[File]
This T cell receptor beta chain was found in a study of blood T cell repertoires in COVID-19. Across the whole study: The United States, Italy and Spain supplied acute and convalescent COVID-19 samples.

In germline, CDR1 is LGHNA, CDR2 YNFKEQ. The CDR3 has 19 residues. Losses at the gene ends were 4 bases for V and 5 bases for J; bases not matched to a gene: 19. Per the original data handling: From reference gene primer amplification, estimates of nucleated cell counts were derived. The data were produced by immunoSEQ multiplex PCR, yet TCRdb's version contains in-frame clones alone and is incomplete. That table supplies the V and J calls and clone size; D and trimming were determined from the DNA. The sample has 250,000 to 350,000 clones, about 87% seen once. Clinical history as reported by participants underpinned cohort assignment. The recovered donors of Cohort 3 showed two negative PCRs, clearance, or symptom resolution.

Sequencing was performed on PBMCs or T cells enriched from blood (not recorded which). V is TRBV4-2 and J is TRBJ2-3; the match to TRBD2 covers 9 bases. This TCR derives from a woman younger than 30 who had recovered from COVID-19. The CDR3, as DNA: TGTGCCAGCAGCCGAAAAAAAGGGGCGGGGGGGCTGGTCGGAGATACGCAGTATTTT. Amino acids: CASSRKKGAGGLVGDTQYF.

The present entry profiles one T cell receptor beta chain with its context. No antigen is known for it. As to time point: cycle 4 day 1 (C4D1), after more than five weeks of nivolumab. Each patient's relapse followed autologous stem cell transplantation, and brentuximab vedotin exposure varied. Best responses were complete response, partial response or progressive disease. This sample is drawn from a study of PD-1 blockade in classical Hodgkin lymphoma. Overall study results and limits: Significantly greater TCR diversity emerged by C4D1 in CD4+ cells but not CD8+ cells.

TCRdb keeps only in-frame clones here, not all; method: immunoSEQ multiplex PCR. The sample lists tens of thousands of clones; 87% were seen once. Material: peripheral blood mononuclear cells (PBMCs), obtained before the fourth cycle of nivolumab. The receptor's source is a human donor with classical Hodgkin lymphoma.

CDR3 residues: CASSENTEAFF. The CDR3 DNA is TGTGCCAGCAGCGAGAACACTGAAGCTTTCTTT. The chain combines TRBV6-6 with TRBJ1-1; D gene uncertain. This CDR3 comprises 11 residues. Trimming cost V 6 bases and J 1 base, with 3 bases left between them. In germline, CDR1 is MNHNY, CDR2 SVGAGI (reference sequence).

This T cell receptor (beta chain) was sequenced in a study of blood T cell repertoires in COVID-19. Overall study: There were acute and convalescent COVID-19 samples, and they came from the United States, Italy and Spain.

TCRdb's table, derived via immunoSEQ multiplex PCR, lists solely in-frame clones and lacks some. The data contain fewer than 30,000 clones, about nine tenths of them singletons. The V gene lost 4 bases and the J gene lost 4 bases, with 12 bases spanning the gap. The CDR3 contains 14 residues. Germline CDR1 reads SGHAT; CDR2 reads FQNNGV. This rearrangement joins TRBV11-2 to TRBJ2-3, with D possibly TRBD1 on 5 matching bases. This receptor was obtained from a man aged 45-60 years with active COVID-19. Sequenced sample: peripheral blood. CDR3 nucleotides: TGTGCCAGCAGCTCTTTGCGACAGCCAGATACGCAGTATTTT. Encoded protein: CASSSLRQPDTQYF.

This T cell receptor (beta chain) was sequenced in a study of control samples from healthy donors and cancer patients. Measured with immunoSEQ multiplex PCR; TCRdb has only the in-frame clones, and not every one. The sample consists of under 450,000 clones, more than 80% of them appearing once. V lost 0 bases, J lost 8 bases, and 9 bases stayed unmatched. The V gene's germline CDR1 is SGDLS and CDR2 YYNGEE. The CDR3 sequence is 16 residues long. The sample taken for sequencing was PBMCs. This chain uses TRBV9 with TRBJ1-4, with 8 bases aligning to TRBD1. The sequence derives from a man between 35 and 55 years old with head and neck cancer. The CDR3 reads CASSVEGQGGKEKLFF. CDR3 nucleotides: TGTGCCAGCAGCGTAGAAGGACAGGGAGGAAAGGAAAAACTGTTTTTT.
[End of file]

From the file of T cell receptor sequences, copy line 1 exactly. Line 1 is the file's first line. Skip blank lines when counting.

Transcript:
This T cell receptor beta chain was found in a study of blood T cell repertoires in COVID-19. Across the whole study: The United States, Italy and Spain supplied acute and convalescent COVID-19 samples.